Thread: [Tutorial] y_jaggedarray | Resize array slots ! (YSI) View Single Post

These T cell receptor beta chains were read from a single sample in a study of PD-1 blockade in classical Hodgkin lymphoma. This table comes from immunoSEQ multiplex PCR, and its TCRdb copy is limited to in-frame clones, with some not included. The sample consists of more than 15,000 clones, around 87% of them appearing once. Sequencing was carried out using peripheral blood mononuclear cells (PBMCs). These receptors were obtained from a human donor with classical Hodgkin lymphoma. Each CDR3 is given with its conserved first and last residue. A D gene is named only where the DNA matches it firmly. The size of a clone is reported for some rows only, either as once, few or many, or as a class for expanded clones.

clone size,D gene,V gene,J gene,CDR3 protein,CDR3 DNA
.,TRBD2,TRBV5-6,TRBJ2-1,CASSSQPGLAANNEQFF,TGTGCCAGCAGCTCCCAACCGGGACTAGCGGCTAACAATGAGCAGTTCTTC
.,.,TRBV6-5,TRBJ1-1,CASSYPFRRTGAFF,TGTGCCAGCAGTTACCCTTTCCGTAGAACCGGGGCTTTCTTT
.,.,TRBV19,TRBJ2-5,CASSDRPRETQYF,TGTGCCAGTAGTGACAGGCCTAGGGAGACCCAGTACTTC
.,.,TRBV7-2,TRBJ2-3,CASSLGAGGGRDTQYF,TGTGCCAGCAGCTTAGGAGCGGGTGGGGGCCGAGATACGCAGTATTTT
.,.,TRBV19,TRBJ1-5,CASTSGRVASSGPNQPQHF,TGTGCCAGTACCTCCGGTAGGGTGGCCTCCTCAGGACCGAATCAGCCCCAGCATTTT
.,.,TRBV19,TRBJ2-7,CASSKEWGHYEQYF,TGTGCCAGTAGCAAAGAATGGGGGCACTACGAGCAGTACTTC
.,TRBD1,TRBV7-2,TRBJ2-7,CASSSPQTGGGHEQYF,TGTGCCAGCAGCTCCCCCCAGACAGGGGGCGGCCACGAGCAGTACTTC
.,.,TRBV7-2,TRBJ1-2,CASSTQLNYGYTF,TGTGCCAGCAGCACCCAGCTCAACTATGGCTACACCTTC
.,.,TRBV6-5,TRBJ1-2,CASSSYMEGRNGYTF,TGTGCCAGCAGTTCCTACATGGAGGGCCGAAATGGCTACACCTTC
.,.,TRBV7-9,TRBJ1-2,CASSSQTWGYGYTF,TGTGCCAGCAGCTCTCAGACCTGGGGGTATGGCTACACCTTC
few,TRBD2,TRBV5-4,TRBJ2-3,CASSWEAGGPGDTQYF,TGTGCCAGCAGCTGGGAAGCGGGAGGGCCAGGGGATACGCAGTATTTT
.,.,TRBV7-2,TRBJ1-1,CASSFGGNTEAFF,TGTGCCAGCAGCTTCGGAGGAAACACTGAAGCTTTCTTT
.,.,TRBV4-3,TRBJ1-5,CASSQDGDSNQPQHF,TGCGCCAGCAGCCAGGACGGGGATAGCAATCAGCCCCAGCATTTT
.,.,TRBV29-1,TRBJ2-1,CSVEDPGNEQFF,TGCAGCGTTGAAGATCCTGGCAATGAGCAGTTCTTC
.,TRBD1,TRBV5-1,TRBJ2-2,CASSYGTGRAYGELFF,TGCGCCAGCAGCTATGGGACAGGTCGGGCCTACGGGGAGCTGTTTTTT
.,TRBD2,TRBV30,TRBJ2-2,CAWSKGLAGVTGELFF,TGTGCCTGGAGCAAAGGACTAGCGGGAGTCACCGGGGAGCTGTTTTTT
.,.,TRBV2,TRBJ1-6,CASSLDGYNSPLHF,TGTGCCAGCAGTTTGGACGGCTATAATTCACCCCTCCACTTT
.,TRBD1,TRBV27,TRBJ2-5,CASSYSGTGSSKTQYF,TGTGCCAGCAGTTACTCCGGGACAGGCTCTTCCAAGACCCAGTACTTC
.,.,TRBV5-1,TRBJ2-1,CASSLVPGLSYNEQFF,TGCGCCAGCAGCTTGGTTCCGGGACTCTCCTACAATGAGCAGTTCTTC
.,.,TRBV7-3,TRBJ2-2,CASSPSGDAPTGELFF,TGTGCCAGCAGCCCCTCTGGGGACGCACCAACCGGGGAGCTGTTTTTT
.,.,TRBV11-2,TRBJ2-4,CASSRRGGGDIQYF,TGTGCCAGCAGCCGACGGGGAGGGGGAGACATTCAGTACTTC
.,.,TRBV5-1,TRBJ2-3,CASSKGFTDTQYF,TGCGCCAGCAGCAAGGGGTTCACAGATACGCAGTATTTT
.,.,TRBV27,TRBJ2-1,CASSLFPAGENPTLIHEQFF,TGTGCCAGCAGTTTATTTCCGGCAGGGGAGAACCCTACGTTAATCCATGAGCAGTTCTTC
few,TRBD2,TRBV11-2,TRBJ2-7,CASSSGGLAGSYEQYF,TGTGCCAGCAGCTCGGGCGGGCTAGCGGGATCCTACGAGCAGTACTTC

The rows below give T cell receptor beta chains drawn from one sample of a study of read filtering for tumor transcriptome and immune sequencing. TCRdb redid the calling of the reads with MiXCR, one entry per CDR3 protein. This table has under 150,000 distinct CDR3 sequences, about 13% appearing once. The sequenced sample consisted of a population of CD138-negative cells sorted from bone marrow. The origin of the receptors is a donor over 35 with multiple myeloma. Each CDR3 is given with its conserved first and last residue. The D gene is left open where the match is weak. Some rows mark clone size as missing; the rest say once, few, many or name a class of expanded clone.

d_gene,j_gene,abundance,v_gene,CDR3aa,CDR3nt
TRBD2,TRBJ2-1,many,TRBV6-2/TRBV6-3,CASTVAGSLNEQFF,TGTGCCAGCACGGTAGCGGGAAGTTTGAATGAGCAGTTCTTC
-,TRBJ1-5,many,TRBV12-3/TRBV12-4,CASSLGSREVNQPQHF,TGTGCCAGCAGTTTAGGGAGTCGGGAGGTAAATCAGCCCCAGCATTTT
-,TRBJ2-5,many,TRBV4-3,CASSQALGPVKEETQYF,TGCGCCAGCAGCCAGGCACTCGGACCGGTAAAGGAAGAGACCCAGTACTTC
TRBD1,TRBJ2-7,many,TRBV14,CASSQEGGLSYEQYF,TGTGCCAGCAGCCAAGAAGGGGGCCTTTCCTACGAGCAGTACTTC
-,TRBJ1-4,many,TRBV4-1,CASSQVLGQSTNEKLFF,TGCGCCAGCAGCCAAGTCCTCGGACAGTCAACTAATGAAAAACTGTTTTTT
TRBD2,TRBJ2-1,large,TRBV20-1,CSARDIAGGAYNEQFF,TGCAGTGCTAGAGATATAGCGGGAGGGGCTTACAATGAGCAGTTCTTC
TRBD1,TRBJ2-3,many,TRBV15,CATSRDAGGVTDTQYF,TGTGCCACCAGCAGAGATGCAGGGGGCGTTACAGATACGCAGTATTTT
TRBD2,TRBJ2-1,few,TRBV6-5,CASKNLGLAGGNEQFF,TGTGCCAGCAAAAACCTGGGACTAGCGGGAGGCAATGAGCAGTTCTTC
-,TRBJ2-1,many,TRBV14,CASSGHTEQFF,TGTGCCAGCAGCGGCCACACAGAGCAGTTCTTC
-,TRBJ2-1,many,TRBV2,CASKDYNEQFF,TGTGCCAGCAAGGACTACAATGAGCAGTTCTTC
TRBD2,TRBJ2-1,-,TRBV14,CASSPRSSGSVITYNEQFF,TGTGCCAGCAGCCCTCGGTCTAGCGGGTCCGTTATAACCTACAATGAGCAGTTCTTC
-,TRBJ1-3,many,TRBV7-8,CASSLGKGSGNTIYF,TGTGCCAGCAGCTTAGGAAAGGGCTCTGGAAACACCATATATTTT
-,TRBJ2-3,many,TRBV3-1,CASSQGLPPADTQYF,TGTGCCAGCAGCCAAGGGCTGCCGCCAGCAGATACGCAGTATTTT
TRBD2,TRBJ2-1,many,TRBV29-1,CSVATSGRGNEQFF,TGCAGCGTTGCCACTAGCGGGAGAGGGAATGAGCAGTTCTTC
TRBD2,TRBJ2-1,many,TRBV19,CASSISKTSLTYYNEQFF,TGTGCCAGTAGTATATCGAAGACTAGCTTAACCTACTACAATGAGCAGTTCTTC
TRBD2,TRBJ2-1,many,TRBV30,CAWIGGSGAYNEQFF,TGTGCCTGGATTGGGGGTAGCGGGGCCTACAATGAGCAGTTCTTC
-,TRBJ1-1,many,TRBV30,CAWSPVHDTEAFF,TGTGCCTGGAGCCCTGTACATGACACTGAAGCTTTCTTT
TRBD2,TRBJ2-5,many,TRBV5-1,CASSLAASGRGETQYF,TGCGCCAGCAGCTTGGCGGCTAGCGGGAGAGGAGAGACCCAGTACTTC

12/06/2018, 06:20 PM #1 iAmir Banned   Join Date: May 2017 Location: Iran Posts: 118 Reputation: 191 y_jaggedarray | Resize array slots ! (YSI) NOTE This tutorial is done by ****** about 6years ago. I am just re-posting it because there's no place to find this tutorial about jagged arrays (y_jaggedarray) anymore. This is a good include in YSI, which can be very useful in many ways. ( Random messages, multi-language messages in arrays, question messages and much more. ) Thanks to ****** for this great tutorial and include. Introduction Have you ever made an array like this: Code: `new gArray[4][3] = {{1}, {2}, {3}, {4, 5, 6}};` The first three slots only use 1 cell each, and you may never need more than that. It would be much more memory efficient if you could do: Code: `new gArray[4][1, 1, 1, 3] = {{1}, {2}, {3}, {4, 5, 6}};` You would save 6 cells. And in actual fact, the way multi-dimensional arrays are represented internally means that this is in theory possible, but there's no compiler support for it. Or maybe you build up an array, say an array of questions in a quiz, but some quizes are shorter than others. You need each slot to be large enough to hold the biggest quiz allowed, but most will never be that big and if you could reuse those spare slots you could make even bigger quizes! Jagged_Resize This include allows you to resize array slots. It provides one main function "Jagged_Resize": Code: ```#include new gArray[4][2]; main() { Jagged_Resize(gArray, {0, 1}, {1, 1}, {2, 1}); }``` The function takes an array (here "gArray") and a series of "tuples" (pairs of values, as many as you want). Each pair is a slot and new size. After the function call above you will end up with "gArray" having 4 slots, the first three one cell large and the last one the remainder - you can't manually resize the last slot as it is the one that gets stretched and shrunk to accomodate other movements. This will mean that slot 3 (or index 3) is 5 cells large (because 4*2-3 is 5), rather than the 3 we need, but the whole array is still 4 cells smaller than the original version. Now obviously 4 cells isn't a massive saving, but that's just an example. jaggedsizeof This include actually modifies the underlying PAWN array headers, you don't just make "gArray[0]" LOOK like it is 1 cell big, it really IS 1 cell big! However, this means you can no longer use "sizeof" very well: Code: ```#include new gArray[4][4]; main() { Jagged_Resize(gArray, {0, 1}); printf("%d", sizeof (gArray[])); // Will always print "4". }``` "sizeof" is done at compile-time and will represent the original size of the slots, so we need a new function that is done at run-time to get the size of the slot at that exact moment. What's more, because PAWN doesn't support jagged arrays by default, "sizeof" doesn't specify a slot - they are all the same so you just do "gArray[]". We need more control to specify WHICH slot we want the size of: Code: ```#include new gArray[4][4]; main() { Jagged_Resize(gArray, {0, 1}); printf("%d", jaggedsizeof (gArray[0])); // Will currently print "1". printf("%d", jaggedsizeof (gArray[3])); // Will currently print "7". }``` As I said, the last slot in an array is the buffer - when you resize a slot the last slot changes size as well (and if you make a slot too big others will be compressed to - the TOTAL size of an array remains constant). Hence in the code above the size of "gArray[3]" ends up as 7 (its original 4 plus the spare 3 from "gArray[0]"). Use Once you have a resized array you can use it like any other: Code: ```#include new gArray[4][2] = {{1}, {2}, {3}, {4, 5}}; main() { Jagged_Resize(gArray, {0, 1}, {1, 1}, {2, 1}); Print(gArray[0], jaggedsizeof(gArray[0])); Print(gArray[1], jaggedsizeof(gArray[1])); Print(gArray[2], jaggedsizeof(gArray[2])); Print(gArray[3], jaggedsizeof(gArray[3])); } Print(arr[], size) { for (new i = 0; i != size; ++i) { printf("slot %d = %d", i, arr[i]); } }``` That will give: Code: ```slot 0 = 1 slot 0 = 2 slot 0 = 3 slot 0 = 4 slot 1 = 5 slot 2 = 0 slot 3 = 0 slot 4 = 0``` When you expand any part of an array the new bits are ALWAYS set to 0 - you don't get garbage memory and you can't specify the default currently. Drawbacks There are a couple of drawbacks to this system: 1) The compiler tries to be clever: Code: ```#include new gArray[4][4]; main() { Jagged_Resize(gArray, {0, 1}); printf("%d", gArray[3][5]); }``` Because we have resized the array, this is entirely valid and "gArray[3]" has a slot 5 (because it now has 7). However, the compiler doesn't know that you can resize arrays and will flag this as an error. By default the highest index would be 3, and 5 is larger than that, so you shouldn't be able to do it (but obviously we can now). 2) The run-time system tries to be clever: The obvious solution to the first problem is this: Code: ```#include new gArray[4][4]; main() { new idx = 5; Jagged_Resize(gArray, {0, 1}); printf("%d", gArray[3][idx]); }``` The compiler isn't clever enough to spot that code as a potential out-of-bounds error, so will compile it quite hapilly. Unfortunately, it will add a "BOUNDS" check to your code so that when you try run the code it will fail. You CAN bypass this by using the "-d0" compile flag (generally good on production code, but not common). The only other way around this issue is to confuse your code so that it doesn't know how big the array is meant to be, this is actually quite simple: Code: ```#include new gArray[4][4]; Func(arr[][], slot1, slot2) { printf("%d", arr[slot1][slot2]); } main() { Jagged_Resize(gArray, {0, 1}); Func(gArray, 3, 5); }``` Because "Func" has a parameter of "arr[][]", neither the compiler nor the runtime can know how big the array should be (you could call it with two different size arrays). This means it can add any bounds checks and we can access our extra slots perfectly hapilly. 3) You can't sort these arrays. Slice's multi-dimensional array sort include relies on VERY similar techniques to modify the underlying array header for fast rearranging. This means the two systems are entirely incompatible, but sorting jagged arrays makes no sense anyway. 4) Currently only 2D. For this to be really useful I need to support 2D enum arrays (i.e. 3D arrays), but it doesn't quite yet. Download YSI-Includes Extra There are a few other functions available: Code: `bool:Jagged_ResizeOne(array[][], size1, size2, slot, newSize);` That will resize just one slot to the given new size, but this is more complex to call that "Jagged_Resize" as you have to manually pass all the original slot sizes, i.e.: Code: `Jagged_ResizeOne(gArray, sizeof (gArray), sizeof (gArray[]), 0, 8);` This can be simplified with the "_Jagged()" macro: Code: `Jagged_ResizeOne(_Jagged(gArray), 0, 8);` And if you would like more internal information about arrays, you can call: Code: `stock _Jagged_PrintHeader(array[][], size1, size2);` Again you can use the "_Jagged" macro and this will print the current state of the array header (i.e. the offsets in to memory of each main slot).